The 128 voices version is 0.5dB louder.


Good, well done.
So that demonstrates a real, measurable, audible difference going from 64 note poly to 128 note poly. QED.

To me, this is axiomatic.

Posted By: JoeT

Re: 128 note polyphony question - 06/07/16 12:43 PM

Originally Posted by propianist
So that demonstrates a real, measurable,

Yes.
Quote
audible

No.
Quote
difference going from 64 note poly to 128 note poly. QED.

On a digital recording there is more level with more notes sounding: You mix samples by adding them up digitally and the result is the sum. The digital sum is higher with more notes. This is simple math.

But human hearing doesn't care at all. That's the reason why measuring voltage or unweighted deziBels is useless to assess audible volume. You have to weight them or use real loudness units (Sone, Phon) to get accurate results.

Nevertheless a 0.5dB level difference is still inaudible.
Posted By: MacMacMac

Re: 128 note polyphony question - 06/07/16 01:00 PM

Bravo, Joe.

Yes, 0.5 dB is inaudible.

Which brings the point: If you can't tell the difference, there is no difference.
In piano ... music/art ... perception is all that matters. Perception is reality.

Which brings the next point: Specs don't matter. Even when they're honest, and especially when they're not.
Posted By: Stephano

Re: 128 note polyphony question - 06/07/16 01:01 PM

Originally Posted by propianist
Remember, as others have already said, the main piano sound quality and feel / ergonomics are more important than tech specs, especially if you're a beginner.

Again, as I've pointed out already, I'm not a beginner. Hence my worries about polyphony. Think about the ending of the first movement of the Appassionata for example. Right before it slows down, prior to the Piu Allegro, there are many many fast notes with lots of sustain, and this goes on for a while.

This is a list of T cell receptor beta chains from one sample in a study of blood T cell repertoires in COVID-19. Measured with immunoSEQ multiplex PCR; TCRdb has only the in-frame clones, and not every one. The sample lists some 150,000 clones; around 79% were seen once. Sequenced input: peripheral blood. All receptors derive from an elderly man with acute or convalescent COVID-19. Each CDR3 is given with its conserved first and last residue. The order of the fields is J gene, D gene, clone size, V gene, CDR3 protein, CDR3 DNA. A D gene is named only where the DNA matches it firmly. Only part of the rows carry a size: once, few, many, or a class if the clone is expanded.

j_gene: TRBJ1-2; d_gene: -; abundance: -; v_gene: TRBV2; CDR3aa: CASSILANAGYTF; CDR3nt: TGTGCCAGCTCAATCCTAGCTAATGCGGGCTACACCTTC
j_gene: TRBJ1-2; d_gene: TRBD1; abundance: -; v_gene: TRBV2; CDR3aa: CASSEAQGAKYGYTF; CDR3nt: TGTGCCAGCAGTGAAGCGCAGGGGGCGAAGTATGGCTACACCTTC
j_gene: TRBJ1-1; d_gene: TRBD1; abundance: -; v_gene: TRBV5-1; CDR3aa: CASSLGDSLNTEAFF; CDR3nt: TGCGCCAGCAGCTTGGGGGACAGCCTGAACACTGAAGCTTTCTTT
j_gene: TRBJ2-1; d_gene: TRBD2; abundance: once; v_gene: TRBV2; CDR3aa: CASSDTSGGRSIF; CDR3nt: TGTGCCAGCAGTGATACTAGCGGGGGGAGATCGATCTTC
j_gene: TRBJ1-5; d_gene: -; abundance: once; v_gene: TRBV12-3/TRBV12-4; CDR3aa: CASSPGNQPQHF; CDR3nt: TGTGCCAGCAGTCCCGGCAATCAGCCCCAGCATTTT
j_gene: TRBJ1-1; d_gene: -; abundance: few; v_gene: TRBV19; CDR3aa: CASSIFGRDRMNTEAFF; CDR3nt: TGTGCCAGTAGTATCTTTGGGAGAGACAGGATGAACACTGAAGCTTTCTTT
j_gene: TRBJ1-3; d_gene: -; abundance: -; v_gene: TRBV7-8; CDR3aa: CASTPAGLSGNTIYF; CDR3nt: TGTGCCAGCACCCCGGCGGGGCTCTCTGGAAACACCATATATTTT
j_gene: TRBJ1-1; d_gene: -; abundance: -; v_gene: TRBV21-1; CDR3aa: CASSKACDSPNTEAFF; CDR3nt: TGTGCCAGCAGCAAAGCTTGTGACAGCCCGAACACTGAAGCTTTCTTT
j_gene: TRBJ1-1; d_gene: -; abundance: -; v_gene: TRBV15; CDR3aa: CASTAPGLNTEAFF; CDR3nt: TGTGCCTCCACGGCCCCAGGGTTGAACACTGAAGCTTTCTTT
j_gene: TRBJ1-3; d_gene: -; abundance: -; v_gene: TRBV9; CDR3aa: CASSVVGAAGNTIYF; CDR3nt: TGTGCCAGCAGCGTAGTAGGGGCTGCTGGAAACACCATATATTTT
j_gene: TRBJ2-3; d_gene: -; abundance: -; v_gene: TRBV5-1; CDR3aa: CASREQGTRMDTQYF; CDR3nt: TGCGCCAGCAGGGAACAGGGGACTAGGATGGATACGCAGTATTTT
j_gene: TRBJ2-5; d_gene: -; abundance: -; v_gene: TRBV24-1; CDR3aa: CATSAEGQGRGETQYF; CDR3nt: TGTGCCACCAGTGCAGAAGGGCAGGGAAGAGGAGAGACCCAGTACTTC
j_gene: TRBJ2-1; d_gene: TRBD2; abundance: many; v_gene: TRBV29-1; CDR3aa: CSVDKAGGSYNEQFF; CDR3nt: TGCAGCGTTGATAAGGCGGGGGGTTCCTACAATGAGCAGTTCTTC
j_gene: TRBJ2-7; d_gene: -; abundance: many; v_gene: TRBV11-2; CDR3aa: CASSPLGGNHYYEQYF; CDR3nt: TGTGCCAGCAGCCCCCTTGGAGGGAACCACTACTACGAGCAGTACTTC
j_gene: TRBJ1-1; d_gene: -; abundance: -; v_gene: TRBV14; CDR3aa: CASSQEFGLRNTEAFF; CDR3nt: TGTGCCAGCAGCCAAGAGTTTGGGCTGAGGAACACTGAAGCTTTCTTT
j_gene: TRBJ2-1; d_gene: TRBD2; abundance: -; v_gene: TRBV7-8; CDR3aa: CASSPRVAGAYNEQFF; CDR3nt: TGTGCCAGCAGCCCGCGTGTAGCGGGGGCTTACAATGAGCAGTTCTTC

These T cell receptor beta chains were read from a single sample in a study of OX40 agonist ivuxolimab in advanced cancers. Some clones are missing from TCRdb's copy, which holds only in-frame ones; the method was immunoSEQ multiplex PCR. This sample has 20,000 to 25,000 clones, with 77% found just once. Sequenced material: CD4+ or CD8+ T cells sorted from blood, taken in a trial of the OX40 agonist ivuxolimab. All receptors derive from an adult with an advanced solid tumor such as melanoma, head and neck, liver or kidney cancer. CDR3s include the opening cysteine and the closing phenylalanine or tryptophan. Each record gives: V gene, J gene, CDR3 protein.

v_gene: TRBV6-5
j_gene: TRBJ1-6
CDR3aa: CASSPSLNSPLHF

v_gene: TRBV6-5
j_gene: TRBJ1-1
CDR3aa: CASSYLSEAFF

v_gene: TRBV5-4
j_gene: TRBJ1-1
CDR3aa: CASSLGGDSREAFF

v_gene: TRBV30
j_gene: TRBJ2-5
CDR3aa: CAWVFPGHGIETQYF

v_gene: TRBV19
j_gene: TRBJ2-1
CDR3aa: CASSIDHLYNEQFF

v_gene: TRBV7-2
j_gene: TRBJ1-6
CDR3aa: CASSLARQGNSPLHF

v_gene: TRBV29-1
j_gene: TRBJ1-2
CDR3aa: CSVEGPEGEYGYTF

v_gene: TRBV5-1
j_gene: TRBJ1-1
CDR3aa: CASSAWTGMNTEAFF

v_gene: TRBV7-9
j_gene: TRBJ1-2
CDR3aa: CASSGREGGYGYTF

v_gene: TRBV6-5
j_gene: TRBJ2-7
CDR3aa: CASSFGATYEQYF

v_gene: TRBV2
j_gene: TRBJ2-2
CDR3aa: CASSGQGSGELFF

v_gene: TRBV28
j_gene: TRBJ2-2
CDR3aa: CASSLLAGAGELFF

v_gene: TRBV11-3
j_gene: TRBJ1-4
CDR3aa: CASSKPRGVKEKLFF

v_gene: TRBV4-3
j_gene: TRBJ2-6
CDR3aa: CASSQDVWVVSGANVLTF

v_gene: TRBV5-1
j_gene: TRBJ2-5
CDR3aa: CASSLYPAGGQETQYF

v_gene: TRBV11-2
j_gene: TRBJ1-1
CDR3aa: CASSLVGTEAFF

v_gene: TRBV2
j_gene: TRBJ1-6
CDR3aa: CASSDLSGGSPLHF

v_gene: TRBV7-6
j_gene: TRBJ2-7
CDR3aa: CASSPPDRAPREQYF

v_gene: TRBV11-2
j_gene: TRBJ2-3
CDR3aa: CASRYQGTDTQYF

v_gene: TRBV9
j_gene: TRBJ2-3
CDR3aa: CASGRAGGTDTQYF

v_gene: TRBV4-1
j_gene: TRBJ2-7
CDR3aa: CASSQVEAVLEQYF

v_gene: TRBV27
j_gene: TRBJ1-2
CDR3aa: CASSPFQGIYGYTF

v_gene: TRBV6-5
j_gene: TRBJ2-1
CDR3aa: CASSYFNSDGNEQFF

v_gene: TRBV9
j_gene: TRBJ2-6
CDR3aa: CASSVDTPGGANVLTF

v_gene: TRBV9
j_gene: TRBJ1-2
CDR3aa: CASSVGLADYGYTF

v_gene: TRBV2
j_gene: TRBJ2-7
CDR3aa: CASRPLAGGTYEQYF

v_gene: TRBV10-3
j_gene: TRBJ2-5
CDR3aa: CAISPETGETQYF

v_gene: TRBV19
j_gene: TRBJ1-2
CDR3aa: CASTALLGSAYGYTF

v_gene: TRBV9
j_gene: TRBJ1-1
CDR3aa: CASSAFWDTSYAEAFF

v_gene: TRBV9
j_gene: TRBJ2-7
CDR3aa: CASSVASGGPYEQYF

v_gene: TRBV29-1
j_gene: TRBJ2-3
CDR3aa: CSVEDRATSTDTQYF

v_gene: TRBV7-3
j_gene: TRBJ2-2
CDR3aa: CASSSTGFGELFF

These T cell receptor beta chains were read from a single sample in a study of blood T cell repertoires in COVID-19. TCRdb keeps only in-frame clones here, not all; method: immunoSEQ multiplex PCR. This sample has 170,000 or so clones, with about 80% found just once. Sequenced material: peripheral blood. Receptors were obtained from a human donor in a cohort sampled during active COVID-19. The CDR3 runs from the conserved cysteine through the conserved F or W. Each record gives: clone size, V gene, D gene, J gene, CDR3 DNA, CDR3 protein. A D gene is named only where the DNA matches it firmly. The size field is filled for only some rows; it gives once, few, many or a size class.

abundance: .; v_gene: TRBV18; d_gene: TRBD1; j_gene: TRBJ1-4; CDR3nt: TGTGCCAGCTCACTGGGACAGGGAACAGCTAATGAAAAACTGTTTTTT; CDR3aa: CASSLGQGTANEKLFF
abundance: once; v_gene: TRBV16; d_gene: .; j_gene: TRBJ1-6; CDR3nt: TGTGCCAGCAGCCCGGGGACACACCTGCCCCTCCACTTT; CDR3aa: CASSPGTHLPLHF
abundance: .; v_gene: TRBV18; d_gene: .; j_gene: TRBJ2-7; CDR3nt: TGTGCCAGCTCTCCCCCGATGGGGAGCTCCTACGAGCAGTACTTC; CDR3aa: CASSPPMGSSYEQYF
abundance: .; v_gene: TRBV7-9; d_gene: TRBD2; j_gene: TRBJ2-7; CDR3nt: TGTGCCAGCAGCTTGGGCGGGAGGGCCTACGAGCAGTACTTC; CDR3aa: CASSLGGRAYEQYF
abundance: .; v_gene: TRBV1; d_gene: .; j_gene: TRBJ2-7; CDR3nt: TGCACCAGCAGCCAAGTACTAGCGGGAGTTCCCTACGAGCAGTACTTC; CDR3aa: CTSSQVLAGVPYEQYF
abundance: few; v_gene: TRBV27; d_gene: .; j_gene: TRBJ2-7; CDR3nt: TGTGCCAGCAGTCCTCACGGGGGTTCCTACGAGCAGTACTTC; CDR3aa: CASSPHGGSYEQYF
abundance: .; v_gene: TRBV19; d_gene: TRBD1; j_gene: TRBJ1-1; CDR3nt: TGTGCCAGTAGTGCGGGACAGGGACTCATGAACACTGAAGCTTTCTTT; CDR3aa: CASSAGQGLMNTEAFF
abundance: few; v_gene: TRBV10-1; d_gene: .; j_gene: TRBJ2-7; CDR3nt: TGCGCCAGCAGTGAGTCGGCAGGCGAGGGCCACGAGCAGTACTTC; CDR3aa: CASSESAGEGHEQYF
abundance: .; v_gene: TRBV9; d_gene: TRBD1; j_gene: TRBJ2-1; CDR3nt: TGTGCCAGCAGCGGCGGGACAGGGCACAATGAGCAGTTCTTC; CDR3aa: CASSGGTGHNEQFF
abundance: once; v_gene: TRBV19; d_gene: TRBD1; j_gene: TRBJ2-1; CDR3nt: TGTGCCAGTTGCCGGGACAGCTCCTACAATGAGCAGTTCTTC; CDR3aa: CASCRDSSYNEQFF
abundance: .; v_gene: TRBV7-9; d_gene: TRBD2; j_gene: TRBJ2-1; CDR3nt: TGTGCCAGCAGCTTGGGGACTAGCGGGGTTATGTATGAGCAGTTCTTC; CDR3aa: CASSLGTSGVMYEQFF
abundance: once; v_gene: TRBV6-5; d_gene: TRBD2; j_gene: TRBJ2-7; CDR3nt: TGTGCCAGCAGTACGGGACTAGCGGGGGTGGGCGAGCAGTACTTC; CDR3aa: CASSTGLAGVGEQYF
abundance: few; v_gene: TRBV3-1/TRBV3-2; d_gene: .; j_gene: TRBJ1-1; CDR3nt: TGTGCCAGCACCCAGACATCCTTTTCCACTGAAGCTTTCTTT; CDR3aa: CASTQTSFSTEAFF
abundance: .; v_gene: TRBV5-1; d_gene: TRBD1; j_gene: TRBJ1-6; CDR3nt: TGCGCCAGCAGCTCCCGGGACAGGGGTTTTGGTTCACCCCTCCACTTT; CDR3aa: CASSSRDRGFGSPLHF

Is 128 polyphony sufficient for that? I'm just using that as an example, as it is something that I play.

On the other hand, I fully agree with JoeT. The question is whether there is an audible difference or not. If I have to analyze the recording through software to determine if the polyphony limit has been reached, then I'll tell you right now that I don't care about it. That being said, the other post about "popping noises" due to running out of notes was the only thing that prevented me from ordering the YDP-162.

And the way I see it, the true polyphony test would be to post several recordings with different polyphony limits without saying which is which, and see if someone can determine if the limit has been reached on some of them.

So the audible difference, audible to the human ear, is all I care about. But if there is a risk of "popping noises", or the 129th note being nonplayable/silent, then that would be a real problem. I just didn't expect so much conflicting information, to be honest. And I do appreciate all the help.
Posted By: Dave Horne

Re: 128 note polyphony question - 06/07/16 01:05 PM

Anyone here grow up reading the Hirsch-Houck audio reviews? We could use some of that thinking here.